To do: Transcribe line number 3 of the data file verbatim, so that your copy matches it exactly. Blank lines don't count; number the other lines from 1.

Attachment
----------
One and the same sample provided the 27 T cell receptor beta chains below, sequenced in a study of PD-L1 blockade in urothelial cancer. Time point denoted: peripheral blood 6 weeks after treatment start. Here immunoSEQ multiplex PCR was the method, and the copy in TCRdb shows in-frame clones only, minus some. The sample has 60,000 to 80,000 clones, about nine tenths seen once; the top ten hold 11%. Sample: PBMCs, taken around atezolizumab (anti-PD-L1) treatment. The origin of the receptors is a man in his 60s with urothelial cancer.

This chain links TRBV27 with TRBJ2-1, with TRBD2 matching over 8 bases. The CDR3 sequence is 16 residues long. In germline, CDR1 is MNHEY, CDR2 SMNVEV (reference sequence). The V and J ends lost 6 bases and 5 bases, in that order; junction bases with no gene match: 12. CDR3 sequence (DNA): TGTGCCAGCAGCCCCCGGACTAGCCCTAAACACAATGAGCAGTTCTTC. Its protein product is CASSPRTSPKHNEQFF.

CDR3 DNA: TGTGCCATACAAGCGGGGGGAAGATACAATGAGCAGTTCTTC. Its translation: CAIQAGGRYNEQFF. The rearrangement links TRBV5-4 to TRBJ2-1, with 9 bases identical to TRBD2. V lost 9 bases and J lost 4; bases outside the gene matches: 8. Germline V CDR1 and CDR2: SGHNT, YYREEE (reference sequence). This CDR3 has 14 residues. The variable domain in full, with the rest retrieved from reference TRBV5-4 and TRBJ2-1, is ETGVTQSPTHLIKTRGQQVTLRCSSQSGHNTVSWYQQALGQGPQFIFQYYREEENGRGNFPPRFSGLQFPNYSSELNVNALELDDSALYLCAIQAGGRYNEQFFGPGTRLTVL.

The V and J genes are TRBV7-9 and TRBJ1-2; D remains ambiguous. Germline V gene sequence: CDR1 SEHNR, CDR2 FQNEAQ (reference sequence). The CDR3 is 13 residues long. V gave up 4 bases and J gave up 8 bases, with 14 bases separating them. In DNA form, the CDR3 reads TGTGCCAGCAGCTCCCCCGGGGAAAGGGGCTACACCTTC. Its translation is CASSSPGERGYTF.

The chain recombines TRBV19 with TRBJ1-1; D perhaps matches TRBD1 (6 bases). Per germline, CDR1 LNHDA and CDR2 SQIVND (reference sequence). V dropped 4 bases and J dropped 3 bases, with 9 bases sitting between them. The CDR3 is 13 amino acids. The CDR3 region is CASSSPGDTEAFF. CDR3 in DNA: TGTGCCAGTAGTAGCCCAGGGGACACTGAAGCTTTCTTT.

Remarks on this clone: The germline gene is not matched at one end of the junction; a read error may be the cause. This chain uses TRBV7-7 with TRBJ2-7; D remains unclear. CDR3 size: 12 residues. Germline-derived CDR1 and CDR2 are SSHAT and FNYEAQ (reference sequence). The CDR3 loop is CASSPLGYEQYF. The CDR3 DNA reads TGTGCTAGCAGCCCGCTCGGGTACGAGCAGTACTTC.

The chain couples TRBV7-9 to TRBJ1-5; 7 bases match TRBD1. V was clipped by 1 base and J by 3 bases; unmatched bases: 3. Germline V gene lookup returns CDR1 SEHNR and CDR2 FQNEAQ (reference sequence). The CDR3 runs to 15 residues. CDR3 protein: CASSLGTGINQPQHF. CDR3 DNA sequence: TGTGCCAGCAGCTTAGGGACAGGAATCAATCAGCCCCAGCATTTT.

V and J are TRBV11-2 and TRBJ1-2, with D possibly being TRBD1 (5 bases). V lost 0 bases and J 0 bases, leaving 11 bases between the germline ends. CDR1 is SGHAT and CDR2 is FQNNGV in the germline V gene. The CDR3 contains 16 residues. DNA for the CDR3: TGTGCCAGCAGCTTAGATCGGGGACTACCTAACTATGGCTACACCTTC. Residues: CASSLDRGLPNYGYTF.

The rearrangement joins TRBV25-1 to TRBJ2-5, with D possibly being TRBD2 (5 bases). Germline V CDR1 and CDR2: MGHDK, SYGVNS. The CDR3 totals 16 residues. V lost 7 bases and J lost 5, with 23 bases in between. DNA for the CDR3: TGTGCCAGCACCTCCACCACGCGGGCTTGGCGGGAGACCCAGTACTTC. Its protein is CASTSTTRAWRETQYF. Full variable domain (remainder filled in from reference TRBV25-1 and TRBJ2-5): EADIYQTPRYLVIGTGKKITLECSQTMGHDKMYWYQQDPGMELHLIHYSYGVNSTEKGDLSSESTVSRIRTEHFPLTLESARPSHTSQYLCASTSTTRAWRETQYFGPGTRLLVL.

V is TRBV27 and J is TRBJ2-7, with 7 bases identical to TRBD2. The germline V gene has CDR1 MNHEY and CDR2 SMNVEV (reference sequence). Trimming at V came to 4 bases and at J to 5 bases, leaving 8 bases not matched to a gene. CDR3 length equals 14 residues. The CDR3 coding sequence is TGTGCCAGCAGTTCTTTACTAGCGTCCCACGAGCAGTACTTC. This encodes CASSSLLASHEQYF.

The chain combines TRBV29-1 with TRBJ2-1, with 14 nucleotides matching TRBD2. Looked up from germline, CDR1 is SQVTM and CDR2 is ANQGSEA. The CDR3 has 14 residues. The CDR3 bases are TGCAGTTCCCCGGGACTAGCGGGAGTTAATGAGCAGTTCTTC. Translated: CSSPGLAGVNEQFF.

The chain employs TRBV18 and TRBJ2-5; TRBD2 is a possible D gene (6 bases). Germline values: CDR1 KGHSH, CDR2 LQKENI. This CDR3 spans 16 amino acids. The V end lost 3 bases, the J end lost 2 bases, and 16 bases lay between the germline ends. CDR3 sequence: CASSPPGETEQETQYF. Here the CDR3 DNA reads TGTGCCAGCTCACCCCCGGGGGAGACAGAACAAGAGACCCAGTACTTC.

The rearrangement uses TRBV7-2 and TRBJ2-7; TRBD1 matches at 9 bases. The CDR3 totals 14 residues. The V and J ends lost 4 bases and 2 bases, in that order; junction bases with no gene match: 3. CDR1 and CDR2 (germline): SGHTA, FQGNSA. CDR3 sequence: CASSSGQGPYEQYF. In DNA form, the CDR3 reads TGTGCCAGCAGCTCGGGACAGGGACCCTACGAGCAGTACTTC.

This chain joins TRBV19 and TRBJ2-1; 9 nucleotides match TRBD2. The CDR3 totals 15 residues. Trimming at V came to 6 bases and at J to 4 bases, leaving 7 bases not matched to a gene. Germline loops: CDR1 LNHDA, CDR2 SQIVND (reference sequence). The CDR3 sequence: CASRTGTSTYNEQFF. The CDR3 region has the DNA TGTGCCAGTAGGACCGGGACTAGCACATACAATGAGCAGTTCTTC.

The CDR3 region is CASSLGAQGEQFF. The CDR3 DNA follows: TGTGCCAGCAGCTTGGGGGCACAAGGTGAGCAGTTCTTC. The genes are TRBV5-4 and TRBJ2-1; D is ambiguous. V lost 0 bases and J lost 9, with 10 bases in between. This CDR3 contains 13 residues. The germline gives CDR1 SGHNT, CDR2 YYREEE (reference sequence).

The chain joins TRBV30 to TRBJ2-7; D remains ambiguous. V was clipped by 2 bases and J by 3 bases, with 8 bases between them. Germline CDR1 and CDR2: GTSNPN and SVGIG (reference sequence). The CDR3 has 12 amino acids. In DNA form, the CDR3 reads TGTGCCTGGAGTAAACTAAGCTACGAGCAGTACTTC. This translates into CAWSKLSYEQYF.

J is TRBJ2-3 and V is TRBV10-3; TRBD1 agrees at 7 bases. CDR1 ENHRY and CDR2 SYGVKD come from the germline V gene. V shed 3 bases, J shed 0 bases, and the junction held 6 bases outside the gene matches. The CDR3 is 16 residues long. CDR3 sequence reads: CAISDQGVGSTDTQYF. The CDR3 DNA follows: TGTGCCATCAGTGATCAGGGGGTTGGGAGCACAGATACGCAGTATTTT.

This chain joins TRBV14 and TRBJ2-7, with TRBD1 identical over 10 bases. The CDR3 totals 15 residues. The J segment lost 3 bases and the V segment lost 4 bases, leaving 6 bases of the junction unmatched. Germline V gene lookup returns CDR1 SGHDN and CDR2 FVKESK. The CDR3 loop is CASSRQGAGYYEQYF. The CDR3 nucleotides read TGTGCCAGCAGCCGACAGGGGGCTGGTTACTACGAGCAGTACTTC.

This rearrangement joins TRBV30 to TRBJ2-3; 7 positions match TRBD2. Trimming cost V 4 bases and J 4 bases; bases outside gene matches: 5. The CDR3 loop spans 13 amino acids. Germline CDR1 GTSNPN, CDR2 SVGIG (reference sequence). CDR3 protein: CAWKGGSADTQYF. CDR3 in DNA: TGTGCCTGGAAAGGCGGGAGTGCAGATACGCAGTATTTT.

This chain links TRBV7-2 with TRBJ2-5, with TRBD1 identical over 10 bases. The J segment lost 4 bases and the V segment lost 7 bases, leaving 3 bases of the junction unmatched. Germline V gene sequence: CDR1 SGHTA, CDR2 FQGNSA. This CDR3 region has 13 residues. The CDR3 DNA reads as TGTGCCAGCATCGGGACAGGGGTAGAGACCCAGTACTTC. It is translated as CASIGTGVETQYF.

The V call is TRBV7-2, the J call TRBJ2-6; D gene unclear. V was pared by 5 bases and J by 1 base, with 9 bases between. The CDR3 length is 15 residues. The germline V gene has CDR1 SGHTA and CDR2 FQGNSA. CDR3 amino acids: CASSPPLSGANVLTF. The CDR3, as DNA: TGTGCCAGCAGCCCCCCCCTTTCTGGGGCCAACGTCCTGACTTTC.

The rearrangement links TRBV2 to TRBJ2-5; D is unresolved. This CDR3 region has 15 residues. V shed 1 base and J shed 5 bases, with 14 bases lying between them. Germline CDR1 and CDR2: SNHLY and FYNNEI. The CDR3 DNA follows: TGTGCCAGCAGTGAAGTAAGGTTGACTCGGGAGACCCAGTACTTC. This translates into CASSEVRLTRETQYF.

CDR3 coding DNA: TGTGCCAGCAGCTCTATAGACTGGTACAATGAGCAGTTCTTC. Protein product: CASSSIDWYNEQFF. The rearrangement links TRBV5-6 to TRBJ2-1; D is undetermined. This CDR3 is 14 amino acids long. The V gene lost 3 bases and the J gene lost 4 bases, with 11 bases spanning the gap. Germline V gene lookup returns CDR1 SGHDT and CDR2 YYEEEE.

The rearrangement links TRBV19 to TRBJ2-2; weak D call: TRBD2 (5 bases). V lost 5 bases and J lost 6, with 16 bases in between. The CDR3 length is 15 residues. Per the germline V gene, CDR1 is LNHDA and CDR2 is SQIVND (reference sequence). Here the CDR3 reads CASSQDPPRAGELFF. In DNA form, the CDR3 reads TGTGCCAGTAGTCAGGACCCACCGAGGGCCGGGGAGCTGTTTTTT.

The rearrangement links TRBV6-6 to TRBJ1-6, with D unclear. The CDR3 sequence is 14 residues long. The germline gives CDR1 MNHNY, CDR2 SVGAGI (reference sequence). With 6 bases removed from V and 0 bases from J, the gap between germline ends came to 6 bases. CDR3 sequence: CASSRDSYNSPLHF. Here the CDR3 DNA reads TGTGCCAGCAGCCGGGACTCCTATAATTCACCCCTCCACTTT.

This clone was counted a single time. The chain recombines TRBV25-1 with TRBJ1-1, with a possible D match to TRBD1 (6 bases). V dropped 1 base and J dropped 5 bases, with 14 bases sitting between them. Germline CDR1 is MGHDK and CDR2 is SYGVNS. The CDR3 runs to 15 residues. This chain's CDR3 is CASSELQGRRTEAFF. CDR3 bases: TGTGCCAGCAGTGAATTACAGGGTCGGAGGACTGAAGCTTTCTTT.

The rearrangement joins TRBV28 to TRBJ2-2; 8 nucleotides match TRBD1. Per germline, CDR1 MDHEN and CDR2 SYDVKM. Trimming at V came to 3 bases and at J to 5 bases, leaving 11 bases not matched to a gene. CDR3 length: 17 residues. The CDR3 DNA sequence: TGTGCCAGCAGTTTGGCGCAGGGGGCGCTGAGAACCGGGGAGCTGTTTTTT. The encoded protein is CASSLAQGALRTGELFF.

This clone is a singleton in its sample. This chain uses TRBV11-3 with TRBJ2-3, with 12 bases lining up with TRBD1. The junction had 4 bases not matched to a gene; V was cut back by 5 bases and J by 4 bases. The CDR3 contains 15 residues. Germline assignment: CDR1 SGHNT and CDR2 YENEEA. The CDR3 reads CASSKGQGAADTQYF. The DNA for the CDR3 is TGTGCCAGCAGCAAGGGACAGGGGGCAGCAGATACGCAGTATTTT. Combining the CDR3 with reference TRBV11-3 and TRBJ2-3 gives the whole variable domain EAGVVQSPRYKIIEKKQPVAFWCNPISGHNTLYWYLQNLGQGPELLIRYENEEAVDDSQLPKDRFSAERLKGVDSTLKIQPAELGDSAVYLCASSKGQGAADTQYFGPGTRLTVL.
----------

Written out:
CDR3 DNA: TGTGCCATACAAGCGGGGGGAAGATACAATGAGCAGTTCTTC. Its translation: CAIQAGGRYNEQFF. The rearrangement links TRBV5-4 to TRBJ2-1, with 9 bases identical to TRBD2. V lost 9 bases and J lost 4; bases outside the gene matches: 8. Germline V CDR1 and CDR2: SGHNT, YYREEE (reference sequence). This CDR3 has 14 residues. The variable domain in full, with the rest retrieved from reference TRBV5-4 and TRBJ2-1, is ETGVTQSPTHLIKTRGQQVTLRCSSQSGHNTVSWYQQALGQGPQFIFQYYREEENGRGNFPPRFSGLQFPNYSSELNVNALELDDSALYLCAIQAGGRYNEQFFGPGTRLTVL.